Mexico

Our fortnightly Mexico Politics & Security publication is written by our in-country expert, and reviewed and edited by our in-house team. Each issue analyses key developments and trends of relevance to business, helping you to plan for the months ahead. To recieve your free sample copy just click the button below:

The Forecast, 2018

Below is a summary of The Forecast: Mexico 2018 — you can download the full pdf version for free here:

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Domestic politics

Andrés Manuel López Obrador (a.k.a. AMLO) (b.1953) is expected to win the presidential election on 1 July 2018 but there is still considerable political maneuvering that needs to unfold for this assumption to play out.

AMLO — who has promised to maintain the autonomy of the Central Bank if he wins —is likely to win his third attempt at the Presidency. There will be a major media campaign against him before the election but — despite having started his political career in the Partido Revolucionario Institucional (PRI) in the 1970s — his current quasi outsider and anti-establishment persona will remain his main advantage in the eyes of the Mexican public. There is also a perception that nothing changed under the Partido Acción Nacional (PAN) in spite of it winning the historical 2000 elections from the PRI and this will help AMLO.

Security

There were a record number of recorded murders in 2017 and it is unlikely that 2018 will see a significant decline. The majority are centred around control of drug and trafficking cartels — which almost always happens when a cartel leader is killed or captured — or in turf wars between different cartels for control of specific states or trafficking routes. Besides drugs, fuel theft is the most large scale and lucrative of the cartels’ activities and it shows no sign of declining. Indeed, it can be expected that violence will increase in the main oil producing states and in areas adjacent to major oil pipelines.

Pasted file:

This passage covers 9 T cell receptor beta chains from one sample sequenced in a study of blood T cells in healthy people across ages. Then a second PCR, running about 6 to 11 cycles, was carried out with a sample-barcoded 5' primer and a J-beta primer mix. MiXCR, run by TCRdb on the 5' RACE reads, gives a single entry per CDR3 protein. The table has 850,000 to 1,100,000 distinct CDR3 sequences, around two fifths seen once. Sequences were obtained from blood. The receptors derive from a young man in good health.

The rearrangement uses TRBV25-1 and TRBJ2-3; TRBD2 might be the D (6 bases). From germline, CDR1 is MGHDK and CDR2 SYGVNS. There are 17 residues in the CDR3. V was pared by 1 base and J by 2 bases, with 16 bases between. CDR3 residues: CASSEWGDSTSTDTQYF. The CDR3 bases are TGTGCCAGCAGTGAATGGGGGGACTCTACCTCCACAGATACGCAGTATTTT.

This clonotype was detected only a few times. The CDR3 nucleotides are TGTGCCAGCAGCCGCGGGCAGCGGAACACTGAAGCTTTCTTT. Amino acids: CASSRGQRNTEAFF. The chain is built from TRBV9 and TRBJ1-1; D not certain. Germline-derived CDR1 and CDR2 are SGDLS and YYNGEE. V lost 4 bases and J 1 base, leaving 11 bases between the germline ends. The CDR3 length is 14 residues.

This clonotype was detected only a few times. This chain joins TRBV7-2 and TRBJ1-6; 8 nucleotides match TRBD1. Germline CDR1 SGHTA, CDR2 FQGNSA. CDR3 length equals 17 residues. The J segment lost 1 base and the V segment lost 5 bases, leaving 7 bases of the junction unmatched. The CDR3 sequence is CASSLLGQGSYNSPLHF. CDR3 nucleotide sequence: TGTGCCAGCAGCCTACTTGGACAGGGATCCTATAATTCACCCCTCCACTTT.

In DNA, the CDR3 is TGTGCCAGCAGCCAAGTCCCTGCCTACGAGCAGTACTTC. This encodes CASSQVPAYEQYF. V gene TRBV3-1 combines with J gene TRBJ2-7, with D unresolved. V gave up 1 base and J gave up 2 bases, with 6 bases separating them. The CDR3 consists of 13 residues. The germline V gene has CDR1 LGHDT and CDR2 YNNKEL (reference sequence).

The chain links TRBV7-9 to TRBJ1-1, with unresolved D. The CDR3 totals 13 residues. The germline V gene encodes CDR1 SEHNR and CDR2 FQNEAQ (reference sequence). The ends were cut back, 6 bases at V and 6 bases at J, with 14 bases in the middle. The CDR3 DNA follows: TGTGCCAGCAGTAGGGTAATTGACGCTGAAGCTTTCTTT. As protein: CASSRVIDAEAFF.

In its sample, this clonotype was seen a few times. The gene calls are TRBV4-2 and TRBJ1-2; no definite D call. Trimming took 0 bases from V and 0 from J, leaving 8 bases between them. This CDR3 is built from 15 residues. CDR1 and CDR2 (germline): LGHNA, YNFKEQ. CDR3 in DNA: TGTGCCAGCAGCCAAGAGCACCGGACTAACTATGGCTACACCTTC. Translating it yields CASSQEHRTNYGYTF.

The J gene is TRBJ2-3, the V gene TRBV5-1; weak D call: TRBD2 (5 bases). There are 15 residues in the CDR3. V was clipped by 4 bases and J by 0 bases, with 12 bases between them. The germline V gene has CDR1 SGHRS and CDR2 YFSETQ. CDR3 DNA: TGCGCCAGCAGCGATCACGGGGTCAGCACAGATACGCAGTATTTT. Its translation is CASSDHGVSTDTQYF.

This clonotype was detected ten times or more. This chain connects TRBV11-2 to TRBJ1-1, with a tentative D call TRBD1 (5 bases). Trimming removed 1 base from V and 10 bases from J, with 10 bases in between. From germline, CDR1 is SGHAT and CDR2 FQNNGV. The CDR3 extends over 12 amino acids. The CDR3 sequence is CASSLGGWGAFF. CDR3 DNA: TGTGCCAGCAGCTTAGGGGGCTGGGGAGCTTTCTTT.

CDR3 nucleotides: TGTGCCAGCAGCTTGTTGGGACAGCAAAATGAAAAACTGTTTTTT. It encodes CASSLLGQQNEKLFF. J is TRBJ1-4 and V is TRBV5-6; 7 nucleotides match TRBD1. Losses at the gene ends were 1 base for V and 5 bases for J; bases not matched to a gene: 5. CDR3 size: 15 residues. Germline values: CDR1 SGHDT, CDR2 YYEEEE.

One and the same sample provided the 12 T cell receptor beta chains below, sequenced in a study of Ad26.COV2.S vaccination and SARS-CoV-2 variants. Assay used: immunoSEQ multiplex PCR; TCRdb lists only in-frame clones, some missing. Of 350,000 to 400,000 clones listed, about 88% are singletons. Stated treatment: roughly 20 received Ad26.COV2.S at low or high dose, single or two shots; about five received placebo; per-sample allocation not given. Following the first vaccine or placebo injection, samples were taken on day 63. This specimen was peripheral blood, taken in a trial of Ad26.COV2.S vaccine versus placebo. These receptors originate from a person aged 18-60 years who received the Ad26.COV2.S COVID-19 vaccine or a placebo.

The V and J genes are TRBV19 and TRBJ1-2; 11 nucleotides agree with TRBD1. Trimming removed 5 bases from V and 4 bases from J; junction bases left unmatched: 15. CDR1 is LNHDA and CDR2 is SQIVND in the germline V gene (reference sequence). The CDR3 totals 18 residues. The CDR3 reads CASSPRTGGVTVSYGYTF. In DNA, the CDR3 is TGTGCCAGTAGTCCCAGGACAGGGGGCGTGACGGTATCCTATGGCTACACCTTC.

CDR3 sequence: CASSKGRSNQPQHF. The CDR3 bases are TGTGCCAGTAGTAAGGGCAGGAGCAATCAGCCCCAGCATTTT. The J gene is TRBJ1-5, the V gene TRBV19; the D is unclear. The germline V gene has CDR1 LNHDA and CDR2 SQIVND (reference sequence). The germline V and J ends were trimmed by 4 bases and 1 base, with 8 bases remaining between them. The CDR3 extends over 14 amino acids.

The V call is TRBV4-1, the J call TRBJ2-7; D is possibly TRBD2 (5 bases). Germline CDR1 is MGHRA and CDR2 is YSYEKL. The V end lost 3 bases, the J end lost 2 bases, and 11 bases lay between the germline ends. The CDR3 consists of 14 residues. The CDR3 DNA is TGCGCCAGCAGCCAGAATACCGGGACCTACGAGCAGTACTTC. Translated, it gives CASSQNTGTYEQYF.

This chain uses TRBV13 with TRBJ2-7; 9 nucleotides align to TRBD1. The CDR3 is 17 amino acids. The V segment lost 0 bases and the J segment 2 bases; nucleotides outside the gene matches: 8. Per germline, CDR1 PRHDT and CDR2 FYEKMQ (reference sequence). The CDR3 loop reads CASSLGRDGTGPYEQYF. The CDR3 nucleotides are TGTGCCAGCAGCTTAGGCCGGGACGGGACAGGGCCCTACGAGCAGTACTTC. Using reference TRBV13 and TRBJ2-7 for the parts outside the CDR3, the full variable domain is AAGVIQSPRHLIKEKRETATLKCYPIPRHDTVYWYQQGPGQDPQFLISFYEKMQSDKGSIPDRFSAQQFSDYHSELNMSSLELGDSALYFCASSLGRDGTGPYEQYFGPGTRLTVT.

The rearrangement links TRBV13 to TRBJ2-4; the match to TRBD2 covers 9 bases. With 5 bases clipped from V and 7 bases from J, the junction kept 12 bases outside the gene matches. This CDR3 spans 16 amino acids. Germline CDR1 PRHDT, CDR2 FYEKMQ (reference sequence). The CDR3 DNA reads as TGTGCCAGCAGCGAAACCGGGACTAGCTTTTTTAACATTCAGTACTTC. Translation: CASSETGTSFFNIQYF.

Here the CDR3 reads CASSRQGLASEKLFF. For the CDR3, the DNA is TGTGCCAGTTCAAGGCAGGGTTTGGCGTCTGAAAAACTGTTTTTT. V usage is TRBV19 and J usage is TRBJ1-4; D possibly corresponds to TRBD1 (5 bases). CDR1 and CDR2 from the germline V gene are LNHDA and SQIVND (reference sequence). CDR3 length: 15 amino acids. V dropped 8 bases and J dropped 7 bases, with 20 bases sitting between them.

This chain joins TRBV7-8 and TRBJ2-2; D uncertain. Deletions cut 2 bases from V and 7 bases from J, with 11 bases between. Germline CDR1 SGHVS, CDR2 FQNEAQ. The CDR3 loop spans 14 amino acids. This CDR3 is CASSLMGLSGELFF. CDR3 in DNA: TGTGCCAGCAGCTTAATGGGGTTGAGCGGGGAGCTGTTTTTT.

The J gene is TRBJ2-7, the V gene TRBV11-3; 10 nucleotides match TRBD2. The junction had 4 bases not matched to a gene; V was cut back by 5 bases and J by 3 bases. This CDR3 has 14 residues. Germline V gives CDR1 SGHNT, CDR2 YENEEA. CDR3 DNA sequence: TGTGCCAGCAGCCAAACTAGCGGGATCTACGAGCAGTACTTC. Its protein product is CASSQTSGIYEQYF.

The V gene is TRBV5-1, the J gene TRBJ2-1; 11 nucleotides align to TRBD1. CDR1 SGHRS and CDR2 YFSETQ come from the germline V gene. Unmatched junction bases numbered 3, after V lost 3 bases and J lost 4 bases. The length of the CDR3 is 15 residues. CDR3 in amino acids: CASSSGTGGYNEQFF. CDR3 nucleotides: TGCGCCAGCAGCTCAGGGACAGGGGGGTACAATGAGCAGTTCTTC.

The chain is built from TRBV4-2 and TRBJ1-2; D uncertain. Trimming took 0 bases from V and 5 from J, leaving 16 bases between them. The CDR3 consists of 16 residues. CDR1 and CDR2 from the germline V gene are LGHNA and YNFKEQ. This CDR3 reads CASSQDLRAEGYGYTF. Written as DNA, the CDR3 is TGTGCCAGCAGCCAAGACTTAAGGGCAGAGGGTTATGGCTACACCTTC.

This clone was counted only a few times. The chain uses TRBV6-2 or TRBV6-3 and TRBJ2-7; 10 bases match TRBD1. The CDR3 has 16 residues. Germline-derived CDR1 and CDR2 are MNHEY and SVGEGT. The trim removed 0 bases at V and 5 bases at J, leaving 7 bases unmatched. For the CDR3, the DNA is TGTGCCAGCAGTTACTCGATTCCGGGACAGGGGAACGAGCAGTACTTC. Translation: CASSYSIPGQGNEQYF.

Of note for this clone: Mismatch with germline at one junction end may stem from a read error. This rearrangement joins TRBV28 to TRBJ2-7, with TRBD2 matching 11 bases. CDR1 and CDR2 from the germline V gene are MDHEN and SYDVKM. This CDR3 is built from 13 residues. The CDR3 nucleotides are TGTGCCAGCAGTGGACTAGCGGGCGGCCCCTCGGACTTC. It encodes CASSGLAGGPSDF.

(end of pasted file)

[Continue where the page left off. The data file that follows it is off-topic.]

International Affairs and Macro-economy

2018 will be dominated by the Trump Administration’s determination to force Mexico to significantly modify the vitally important North America Free Trade Agreement (NAFTA) or risk it being unilaterally scrapped. NAFTA will not be ended but Mexico will almost certainly have to make numerous concessions to the US demands. These will include local content regulations applied to the Mexican automotive industry, which has experienced dramatic growth in recent years.

Energy

At least four new bidding rounds could take place before the current administration of President Enrique Peña Nieto finishes at the end of 2018. The first of the four, Round 2.4, will offer 30 offshore contractual areas: nine in the Perdido region; ten in Cordilleras Mexicanas; ten in Cuencas Salinas; and one in the Yucatan Platform.

The CNH regulator has not yet announced the tender date for Round 2.5 but the Energy Ministry has officially stated that unconventional and shale areas will be up for grabs in early 2018. The main goal is to leverage the country’s shale assets to reverse a steep decline in domestic gas production in light of ever-growing imports from the US.

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